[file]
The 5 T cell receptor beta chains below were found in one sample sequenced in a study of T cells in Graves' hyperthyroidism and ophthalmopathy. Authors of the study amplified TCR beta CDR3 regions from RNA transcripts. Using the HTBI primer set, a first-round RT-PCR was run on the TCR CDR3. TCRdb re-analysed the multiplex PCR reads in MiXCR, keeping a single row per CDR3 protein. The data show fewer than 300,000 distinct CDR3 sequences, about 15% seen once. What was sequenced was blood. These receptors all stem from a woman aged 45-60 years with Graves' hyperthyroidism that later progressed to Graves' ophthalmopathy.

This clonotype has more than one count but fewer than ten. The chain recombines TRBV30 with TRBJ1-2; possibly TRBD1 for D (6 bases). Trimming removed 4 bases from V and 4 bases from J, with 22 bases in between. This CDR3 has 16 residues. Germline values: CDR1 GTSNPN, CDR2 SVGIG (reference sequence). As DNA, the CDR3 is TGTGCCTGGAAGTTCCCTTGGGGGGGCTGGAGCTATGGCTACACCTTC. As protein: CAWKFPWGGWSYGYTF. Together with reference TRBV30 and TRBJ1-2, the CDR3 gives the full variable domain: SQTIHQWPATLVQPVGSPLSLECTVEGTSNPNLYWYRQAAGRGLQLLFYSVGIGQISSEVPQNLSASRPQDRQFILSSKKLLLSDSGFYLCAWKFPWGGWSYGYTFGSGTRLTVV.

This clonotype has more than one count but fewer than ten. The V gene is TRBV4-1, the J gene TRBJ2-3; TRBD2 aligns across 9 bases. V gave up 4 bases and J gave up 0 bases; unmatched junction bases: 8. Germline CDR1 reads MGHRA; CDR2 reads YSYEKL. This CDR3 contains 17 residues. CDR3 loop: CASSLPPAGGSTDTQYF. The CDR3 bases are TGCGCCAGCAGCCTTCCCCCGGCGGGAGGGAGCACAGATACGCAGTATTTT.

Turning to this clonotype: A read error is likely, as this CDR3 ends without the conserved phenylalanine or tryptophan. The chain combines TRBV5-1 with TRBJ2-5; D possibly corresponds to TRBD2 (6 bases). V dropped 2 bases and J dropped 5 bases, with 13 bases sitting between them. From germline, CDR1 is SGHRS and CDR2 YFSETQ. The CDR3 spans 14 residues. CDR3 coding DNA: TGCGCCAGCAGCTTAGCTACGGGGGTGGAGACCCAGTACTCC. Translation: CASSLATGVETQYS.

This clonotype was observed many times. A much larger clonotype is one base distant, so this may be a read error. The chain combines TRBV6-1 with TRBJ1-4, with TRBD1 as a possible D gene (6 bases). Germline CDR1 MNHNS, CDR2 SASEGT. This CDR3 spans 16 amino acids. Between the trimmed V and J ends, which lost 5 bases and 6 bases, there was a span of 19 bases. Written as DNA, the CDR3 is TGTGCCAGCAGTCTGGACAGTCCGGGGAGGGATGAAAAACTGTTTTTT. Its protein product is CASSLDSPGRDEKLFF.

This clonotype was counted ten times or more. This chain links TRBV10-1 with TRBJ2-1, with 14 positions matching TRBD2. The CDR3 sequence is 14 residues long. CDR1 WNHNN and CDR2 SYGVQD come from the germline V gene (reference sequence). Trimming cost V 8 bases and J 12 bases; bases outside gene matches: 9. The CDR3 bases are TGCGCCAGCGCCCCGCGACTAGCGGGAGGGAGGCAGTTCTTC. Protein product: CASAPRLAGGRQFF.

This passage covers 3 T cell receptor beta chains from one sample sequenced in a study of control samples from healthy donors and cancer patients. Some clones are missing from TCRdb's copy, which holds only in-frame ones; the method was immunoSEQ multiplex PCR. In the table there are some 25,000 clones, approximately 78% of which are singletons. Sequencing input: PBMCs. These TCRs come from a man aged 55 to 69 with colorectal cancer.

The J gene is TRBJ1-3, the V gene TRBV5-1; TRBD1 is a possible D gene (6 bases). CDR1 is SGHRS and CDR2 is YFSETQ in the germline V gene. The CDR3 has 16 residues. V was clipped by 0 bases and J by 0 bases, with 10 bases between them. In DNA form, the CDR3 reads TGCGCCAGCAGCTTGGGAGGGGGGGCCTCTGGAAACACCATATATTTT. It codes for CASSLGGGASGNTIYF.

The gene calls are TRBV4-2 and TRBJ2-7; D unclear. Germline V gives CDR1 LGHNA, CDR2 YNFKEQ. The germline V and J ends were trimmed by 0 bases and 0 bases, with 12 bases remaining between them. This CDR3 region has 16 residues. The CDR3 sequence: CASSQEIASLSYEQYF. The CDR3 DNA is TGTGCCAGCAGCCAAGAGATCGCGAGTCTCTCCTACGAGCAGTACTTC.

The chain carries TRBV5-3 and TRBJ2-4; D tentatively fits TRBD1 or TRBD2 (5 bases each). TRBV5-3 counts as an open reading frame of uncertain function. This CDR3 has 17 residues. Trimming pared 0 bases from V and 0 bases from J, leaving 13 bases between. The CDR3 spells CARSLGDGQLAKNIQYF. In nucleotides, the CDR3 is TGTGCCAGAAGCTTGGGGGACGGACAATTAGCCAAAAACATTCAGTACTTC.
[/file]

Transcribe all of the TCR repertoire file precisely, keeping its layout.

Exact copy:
The 5 T cell receptor beta chains below were found in one sample sequenced in a study of T cells in Graves' hyperthyroidism and ophthalmopathy. Authors of the study amplified TCR beta CDR3 regions from RNA transcripts. Using the HTBI primer set, a first-round RT-PCR was run on the TCR CDR3. TCRdb re-analysed the multiplex PCR reads in MiXCR, keeping a single row per CDR3 protein. The data show fewer than 300,000 distinct CDR3 sequences, about 15% seen once. What was sequenced was blood. These receptors all stem from a woman aged 45-60 years with Graves' hyperthyroidism that later progressed to Graves' ophthalmopathy.

This clonotype has more than one count but fewer than ten. The chain recombines TRBV30 with TRBJ1-2; possibly TRBD1 for D (6 bases). Trimming removed 4 bases from V and 4 bases from J, with 22 bases in between. This CDR3 has 16 residues. Germline values: CDR1 GTSNPN, CDR2 SVGIG (reference sequence). As DNA, the CDR3 is TGTGCCTGGAAGTTCCCTTGGGGGGGCTGGAGCTATGGCTACACCTTC. As protein: CAWKFPWGGWSYGYTF. Together with reference TRBV30 and TRBJ1-2, the CDR3 gives the full variable domain: SQTIHQWPATLVQPVGSPLSLECTVEGTSNPNLYWYRQAAGRGLQLLFYSVGIGQISSEVPQNLSASRPQDRQFILSSKKLLLSDSGFYLCAWKFPWGGWSYGYTFGSGTRLTVV.

This clonotype has more than one count but fewer than ten. The V gene is TRBV4-1, the J gene TRBJ2-3; TRBD2 aligns across 9 bases. V gave up 4 bases and J gave up 0 bases; unmatched junction bases: 8. Germline CDR1 reads MGHRA; CDR2 reads YSYEKL. This CDR3 contains 17 residues. CDR3 loop: CASSLPPAGGSTDTQYF. The CDR3 bases are TGCGCCAGCAGCCTTCCCCCGGCGGGAGGGAGCACAGATACGCAGTATTTT.

Turning to this clonotype: A read error is likely, as this CDR3 ends without the conserved phenylalanine or tryptophan. The chain combines TRBV5-1 with TRBJ2-5; D possibly corresponds to TRBD2 (6 bases). V dropped 2 bases and J dropped 5 bases, with 13 bases sitting between them. From germline, CDR1 is SGHRS and CDR2 YFSETQ. The CDR3 spans 14 residues. CDR3 coding DNA: TGCGCCAGCAGCTTAGCTACGGGGGTGGAGACCCAGTACTCC. Translation: CASSLATGVETQYS.

This clonotype was observed many times. A much larger clonotype is one base distant, so this may be a read error. The chain combines TRBV6-1 with TRBJ1-4, with TRBD1 as a possible D gene (6 bases). Germline CDR1 MNHNS, CDR2 SASEGT. This CDR3 spans 16 amino acids. Between the trimmed V and J ends, which lost 5 bases and 6 bases, there was a span of 19 bases. Written as DNA, the CDR3 is TGTGCCAGCAGTCTGGACAGTCCGGGGAGGGATGAAAAACTGTTTTTT. Its protein product is CASSLDSPGRDEKLFF.

This clonotype was counted ten times or more. This chain links TRBV10-1 with TRBJ2-1, with 14 positions matching TRBD2. The CDR3 sequence is 14 residues long. CDR1 WNHNN and CDR2 SYGVQD come from the germline V gene (reference sequence). Trimming cost V 8 bases and J 12 bases; bases outside gene matches: 9. The CDR3 bases are TGCGCCAGCGCCCCGCGACTAGCGGGAGGGAGGCAGTTCTTC. Protein product: CASAPRLAGGRQFF.

This passage covers 3 T cell receptor beta chains from one sample sequenced in a study of control samples from healthy donors and cancer patients. Some clones are missing from TCRdb's copy, which holds only in-frame ones; the method was immunoSEQ multiplex PCR. In the table there are some 25,000 clones, approximately 78% of which are singletons. Sequencing input: PBMCs. These TCRs come from a man aged 55 to 69 with colorectal cancer.

The J gene is TRBJ1-3, the V gene TRBV5-1; TRBD1 is a possible D gene (6 bases). CDR1 is SGHRS and CDR2 is YFSETQ in the germline V gene. The CDR3 has 16 residues. V was clipped by 0 bases and J by 0 bases, with 10 bases between them. In DNA form, the CDR3 reads TGCGCCAGCAGCTTGGGAGGGGGGGCCTCTGGAAACACCATATATTTT. It codes for CASSLGGGASGNTIYF.

The gene calls are TRBV4-2 and TRBJ2-7; D unclear. Germline V gives CDR1 LGHNA, CDR2 YNFKEQ. The germline V and J ends were trimmed by 0 bases and 0 bases, with 12 bases remaining between them. This CDR3 region has 16 residues. The CDR3 sequence: CASSQEIASLSYEQYF. The CDR3 DNA is TGTGCCAGCAGCCAAGAGATCGCGAGTCTCTCCTACGAGCAGTACTTC.

The chain carries TRBV5-3 and TRBJ2-4; D tentatively fits TRBD1 or TRBD2 (5 bases each). TRBV5-3 counts as an open reading frame of uncertain function. This CDR3 has 17 residues. Trimming pared 0 bases from V and 0 bases from J, leaving 13 bases between. The CDR3 spells CARSLGDGQLAKNIQYF. In nucleotides, the CDR3 is TGTGCCAGAAGCTTGGGGGACGGACAATTAGCCAAAAACATTCAGTACTTC.